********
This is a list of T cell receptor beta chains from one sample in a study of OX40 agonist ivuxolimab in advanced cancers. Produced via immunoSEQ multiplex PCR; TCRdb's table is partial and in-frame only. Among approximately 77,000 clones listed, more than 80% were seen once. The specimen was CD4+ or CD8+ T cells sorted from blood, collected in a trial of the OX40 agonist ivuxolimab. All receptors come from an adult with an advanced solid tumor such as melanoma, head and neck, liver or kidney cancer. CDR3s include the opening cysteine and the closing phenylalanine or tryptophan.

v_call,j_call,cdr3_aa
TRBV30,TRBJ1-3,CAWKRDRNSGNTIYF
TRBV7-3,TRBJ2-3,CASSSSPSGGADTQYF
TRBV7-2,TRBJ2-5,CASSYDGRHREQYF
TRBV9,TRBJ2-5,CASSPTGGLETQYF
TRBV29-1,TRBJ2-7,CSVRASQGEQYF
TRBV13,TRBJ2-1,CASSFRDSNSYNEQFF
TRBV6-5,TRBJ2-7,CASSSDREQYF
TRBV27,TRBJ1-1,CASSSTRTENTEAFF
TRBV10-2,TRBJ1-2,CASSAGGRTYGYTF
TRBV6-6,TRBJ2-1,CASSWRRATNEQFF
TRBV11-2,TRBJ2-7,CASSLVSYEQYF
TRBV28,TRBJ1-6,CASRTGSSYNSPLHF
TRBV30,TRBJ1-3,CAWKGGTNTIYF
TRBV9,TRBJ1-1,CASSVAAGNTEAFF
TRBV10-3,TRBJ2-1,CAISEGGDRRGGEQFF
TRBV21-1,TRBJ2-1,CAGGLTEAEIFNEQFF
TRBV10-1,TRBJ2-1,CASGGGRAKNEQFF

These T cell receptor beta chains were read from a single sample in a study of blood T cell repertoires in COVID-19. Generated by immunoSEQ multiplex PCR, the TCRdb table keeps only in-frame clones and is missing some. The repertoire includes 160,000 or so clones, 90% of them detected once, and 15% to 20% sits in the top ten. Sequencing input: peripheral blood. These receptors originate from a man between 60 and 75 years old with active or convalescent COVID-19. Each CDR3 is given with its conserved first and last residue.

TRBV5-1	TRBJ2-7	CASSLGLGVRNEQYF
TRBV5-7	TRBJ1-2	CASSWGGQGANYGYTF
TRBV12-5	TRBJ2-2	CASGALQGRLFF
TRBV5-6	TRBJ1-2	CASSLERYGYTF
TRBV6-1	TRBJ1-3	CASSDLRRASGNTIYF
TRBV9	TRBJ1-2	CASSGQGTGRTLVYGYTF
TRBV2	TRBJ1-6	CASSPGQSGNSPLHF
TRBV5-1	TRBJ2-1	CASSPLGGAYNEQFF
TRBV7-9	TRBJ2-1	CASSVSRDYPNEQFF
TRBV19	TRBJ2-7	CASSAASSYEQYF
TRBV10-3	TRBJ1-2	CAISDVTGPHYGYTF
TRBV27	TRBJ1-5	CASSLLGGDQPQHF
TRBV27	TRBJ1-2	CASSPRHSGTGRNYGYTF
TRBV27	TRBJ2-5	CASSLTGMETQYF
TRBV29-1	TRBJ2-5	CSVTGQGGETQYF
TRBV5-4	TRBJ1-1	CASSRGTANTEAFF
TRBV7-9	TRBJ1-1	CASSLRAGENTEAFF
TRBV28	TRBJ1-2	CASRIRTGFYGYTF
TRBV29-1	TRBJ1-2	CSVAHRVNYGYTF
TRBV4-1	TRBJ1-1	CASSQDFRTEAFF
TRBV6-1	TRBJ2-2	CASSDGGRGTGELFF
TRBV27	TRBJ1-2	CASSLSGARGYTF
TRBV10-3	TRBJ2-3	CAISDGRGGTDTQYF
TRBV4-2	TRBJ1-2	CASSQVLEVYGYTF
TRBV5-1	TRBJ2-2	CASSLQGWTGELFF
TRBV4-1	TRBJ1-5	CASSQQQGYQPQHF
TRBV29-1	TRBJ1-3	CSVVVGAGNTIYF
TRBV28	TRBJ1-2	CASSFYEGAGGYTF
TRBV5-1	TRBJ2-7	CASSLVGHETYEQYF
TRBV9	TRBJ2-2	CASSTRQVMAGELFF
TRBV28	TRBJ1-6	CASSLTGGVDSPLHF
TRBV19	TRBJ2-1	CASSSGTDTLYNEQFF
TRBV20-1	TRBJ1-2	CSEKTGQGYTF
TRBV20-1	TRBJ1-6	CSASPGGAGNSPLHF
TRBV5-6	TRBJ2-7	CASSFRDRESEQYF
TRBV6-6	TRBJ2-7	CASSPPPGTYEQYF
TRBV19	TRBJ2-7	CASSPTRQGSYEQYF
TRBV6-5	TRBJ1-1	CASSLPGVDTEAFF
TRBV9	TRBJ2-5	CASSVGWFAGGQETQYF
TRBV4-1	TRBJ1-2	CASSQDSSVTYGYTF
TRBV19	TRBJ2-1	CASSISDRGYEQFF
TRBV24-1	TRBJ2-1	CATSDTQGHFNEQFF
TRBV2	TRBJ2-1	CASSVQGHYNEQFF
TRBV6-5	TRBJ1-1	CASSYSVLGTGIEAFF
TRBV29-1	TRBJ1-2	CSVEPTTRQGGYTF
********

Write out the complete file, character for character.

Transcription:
This is a list of T cell receptor beta chains from one sample in a study of OX40 agonist ivuxolimab in advanced cancers. Produced via immunoSEQ multiplex PCR; TCRdb's table is partial and in-frame only. Among approximately 77,000 clones listed, more than 80% were seen once. The specimen was CD4+ or CD8+ T cells sorted from blood, collected in a trial of the OX40 agonist ivuxolimab. All receptors come from an adult with an advanced solid tumor such as melanoma, head and neck, liver or kidney cancer. CDR3s include the opening cysteine and the closing phenylalanine or tryptophan.

v_call,j_call,cdr3_aa
TRBV30,TRBJ1-3,CAWKRDRNSGNTIYF
TRBV7-3,TRBJ2-3,CASSSSPSGGADTQYF
TRBV7-2,TRBJ2-5,CASSYDGRHREQYF
TRBV9,TRBJ2-5,CASSPTGGLETQYF
TRBV29-1,TRBJ2-7,CSVRASQGEQYF
TRBV13,TRBJ2-1,CASSFRDSNSYNEQFF
TRBV6-5,TRBJ2-7,CASSSDREQYF
TRBV27,TRBJ1-1,CASSSTRTENTEAFF
TRBV10-2,TRBJ1-2,CASSAGGRTYGYTF
TRBV6-6,TRBJ2-1,CASSWRRATNEQFF
TRBV11-2,TRBJ2-7,CASSLVSYEQYF
TRBV28,TRBJ1-6,CASRTGSSYNSPLHF
TRBV30,TRBJ1-3,CAWKGGTNTIYF
TRBV9,TRBJ1-1,CASSVAAGNTEAFF
TRBV10-3,TRBJ2-1,CAISEGGDRRGGEQFF
TRBV21-1,TRBJ2-1,CAGGLTEAEIFNEQFF
TRBV10-1,TRBJ2-1,CASGGGRAKNEQFF

These T cell receptor beta chains were read from a single sample in a study of blood T cell repertoires in COVID-19. Generated by immunoSEQ multiplex PCR, the TCRdb table keeps only in-frame clones and is missing some. The repertoire includes 160,000 or so clones, 90% of them detected once, and 15% to 20% sits in the top ten. Sequencing input: peripheral blood. These receptors originate from a man between 60 and 75 years old with active or convalescent COVID-19. Each CDR3 is given with its conserved first and last residue.

TRBV5-1	TRBJ2-7	CASSLGLGVRNEQYF
TRBV5-7	TRBJ1-2	CASSWGGQGANYGYTF
TRBV12-5	TRBJ2-2	CASGALQGRLFF
TRBV5-6	TRBJ1-2	CASSLERYGYTF
TRBV6-1	TRBJ1-3	CASSDLRRASGNTIYF
TRBV9	TRBJ1-2	CASSGQGTGRTLVYGYTF
TRBV2	TRBJ1-6	CASSPGQSGNSPLHF
TRBV5-1	TRBJ2-1	CASSPLGGAYNEQFF
TRBV7-9	TRBJ2-1	CASSVSRDYPNEQFF
TRBV19	TRBJ2-7	CASSAASSYEQYF
TRBV10-3	TRBJ1-2	CAISDVTGPHYGYTF
TRBV27	TRBJ1-5	CASSLLGGDQPQHF
TRBV27	TRBJ1-2	CASSPRHSGTGRNYGYTF
TRBV27	TRBJ2-5	CASSLTGMETQYF
TRBV29-1	TRBJ2-5	CSVTGQGGETQYF
TRBV5-4	TRBJ1-1	CASSRGTANTEAFF
TRBV7-9	TRBJ1-1	CASSLRAGENTEAFF
TRBV28	TRBJ1-2	CASRIRTGFYGYTF
TRBV29-1	TRBJ1-2	CSVAHRVNYGYTF
TRBV4-1	TRBJ1-1	CASSQDFRTEAFF
TRBV6-1	TRBJ2-2	CASSDGGRGTGELFF
TRBV27	TRBJ1-2	CASSLSGARGYTF
TRBV10-3	TRBJ2-3	CAISDGRGGTDTQYF
TRBV4-2	TRBJ1-2	CASSQVLEVYGYTF
TRBV5-1	TRBJ2-2	CASSLQGWTGELFF
TRBV4-1	TRBJ1-5	CASSQQQGYQPQHF
TRBV29-1	TRBJ1-3	CSVVVGAGNTIYF
TRBV28	TRBJ1-2	CASSFYEGAGGYTF
TRBV5-1	TRBJ2-7	CASSLVGHETYEQYF
TRBV9	TRBJ2-2	CASSTRQVMAGELFF
TRBV28	TRBJ1-6	CASSLTGGVDSPLHF
TRBV19	TRBJ2-1	CASSSGTDTLYNEQFF
TRBV20-1	TRBJ1-2	CSEKTGQGYTF
TRBV20-1	TRBJ1-6	CSASPGGAGNSPLHF
TRBV5-6	TRBJ2-7	CASSFRDRESEQYF
TRBV6-6	TRBJ2-7	CASSPPPGTYEQYF
TRBV19	TRBJ2-7	CASSPTRQGSYEQYF
TRBV6-5	TRBJ1-1	CASSLPGVDTEAFF
TRBV9	TRBJ2-5	CASSVGWFAGGQETQYF
TRBV4-1	TRBJ1-2	CASSQDSSVTYGYTF
TRBV19	TRBJ2-1	CASSISDRGYEQFF
TRBV24-1	TRBJ2-1	CATSDTQGHFNEQFF
TRBV2	TRBJ2-1	CASSVQGHYNEQFF
TRBV6-5	TRBJ1-1	CASSYSVLGTGIEAFF
TRBV29-1	TRBJ1-2	CSVEPTTRQGGYTF